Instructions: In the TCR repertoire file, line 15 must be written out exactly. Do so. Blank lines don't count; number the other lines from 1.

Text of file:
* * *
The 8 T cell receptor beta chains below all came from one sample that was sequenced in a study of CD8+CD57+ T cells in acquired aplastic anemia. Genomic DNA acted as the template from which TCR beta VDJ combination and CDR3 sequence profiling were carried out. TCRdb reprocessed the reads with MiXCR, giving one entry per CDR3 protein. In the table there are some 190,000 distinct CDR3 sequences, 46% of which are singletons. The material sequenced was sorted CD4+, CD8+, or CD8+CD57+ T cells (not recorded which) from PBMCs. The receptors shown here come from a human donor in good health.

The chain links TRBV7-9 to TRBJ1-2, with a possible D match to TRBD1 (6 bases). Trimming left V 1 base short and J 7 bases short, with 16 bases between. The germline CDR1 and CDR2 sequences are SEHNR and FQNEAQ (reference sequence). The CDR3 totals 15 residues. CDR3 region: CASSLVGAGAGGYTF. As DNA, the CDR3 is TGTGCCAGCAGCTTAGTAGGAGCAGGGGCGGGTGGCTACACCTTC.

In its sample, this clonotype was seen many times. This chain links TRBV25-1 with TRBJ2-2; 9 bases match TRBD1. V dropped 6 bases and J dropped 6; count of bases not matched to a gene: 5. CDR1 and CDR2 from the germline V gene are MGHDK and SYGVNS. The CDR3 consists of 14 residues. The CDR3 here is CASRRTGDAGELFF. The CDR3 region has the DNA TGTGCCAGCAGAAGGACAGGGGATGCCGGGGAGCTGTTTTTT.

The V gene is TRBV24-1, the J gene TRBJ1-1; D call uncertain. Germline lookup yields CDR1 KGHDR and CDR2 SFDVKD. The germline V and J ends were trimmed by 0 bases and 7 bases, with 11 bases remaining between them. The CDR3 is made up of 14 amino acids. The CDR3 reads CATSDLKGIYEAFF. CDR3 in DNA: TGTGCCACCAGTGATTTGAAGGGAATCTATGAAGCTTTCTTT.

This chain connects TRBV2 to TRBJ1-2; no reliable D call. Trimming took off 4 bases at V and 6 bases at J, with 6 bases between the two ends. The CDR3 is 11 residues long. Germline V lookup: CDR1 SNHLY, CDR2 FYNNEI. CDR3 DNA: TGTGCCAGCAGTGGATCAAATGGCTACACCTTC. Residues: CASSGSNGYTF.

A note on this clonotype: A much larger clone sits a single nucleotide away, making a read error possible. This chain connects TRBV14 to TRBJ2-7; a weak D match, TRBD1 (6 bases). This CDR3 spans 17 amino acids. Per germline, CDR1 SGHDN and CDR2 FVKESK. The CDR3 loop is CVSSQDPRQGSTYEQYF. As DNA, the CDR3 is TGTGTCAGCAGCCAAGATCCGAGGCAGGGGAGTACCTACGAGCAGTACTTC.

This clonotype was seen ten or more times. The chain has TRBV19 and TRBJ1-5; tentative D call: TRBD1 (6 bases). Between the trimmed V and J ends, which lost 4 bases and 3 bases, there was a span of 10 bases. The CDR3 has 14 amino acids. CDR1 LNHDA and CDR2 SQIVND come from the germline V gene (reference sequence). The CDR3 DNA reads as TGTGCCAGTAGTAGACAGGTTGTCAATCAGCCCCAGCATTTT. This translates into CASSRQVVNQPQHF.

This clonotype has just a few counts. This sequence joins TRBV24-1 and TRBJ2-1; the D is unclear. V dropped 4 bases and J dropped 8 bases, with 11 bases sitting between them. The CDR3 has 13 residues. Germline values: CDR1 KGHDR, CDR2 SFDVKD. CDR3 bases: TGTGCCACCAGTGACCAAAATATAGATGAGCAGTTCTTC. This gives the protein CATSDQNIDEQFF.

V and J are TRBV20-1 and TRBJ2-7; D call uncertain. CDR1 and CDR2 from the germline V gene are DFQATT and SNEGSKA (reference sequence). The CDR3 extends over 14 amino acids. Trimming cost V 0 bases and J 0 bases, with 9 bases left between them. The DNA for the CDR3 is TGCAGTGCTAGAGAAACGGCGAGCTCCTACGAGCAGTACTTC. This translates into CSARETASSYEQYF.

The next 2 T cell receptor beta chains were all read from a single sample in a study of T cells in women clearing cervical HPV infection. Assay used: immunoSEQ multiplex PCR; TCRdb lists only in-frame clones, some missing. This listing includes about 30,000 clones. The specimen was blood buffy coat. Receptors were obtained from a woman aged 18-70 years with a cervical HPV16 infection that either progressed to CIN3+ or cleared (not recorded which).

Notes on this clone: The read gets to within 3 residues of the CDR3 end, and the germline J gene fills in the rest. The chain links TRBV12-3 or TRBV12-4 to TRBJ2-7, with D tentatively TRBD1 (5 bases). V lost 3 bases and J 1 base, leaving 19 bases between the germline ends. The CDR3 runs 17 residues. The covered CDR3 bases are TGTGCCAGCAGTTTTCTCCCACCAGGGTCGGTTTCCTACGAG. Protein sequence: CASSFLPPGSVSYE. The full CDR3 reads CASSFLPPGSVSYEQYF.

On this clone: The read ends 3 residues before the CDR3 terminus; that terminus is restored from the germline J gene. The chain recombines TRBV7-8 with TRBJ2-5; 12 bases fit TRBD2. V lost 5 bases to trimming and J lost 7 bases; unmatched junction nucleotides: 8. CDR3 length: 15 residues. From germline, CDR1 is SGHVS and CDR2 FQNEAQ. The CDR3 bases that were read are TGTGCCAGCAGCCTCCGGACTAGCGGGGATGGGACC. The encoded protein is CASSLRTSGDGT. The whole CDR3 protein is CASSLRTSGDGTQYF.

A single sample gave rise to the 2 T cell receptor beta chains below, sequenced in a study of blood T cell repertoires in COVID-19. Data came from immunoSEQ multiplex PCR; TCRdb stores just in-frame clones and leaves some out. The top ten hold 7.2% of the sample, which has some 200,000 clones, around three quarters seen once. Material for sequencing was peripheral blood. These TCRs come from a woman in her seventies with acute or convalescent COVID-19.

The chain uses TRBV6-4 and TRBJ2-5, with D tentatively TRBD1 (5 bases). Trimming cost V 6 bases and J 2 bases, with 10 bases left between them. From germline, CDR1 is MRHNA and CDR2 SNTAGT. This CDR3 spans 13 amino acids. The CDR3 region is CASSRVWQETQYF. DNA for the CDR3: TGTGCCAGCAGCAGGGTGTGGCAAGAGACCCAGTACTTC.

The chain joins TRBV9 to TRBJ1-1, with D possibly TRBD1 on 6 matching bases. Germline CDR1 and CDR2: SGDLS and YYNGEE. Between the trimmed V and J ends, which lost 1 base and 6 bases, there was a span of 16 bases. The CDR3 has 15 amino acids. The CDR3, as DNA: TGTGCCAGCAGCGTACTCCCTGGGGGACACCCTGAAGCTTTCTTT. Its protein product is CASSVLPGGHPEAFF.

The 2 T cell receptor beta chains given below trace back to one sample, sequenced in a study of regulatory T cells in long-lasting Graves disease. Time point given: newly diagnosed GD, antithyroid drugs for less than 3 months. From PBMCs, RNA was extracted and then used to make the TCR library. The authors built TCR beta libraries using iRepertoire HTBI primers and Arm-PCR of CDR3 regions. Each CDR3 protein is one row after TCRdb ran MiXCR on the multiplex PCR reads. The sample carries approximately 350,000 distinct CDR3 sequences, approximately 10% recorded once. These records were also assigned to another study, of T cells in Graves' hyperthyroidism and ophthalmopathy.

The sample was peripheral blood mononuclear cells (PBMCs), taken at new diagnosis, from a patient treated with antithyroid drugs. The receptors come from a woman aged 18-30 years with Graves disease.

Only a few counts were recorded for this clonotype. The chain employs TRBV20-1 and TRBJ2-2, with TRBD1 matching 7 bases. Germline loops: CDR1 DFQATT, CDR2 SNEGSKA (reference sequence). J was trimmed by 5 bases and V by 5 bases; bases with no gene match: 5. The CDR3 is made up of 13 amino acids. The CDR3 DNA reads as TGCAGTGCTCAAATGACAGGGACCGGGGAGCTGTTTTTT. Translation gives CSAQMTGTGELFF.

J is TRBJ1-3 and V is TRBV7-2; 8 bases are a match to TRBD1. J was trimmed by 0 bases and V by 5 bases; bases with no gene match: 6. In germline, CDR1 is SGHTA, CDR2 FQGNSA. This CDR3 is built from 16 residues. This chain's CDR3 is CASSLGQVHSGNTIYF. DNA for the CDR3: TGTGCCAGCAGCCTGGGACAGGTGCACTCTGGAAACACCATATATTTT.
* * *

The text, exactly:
The chain joins TRBV9 to TRBJ1-1, with D possibly TRBD1 on 6 matching bases. Germline CDR1 and CDR2: SGDLS and YYNGEE. Between the trimmed V and J ends, which lost 1 base and 6 bases, there was a span of 16 bases. The CDR3 has 15 amino acids. The CDR3, as DNA: TGTGCCAGCAGCGTACTCCCTGGGGGACACCCTGAAGCTTTCTTT. Its protein product is CASSVLPGGHPEAFF.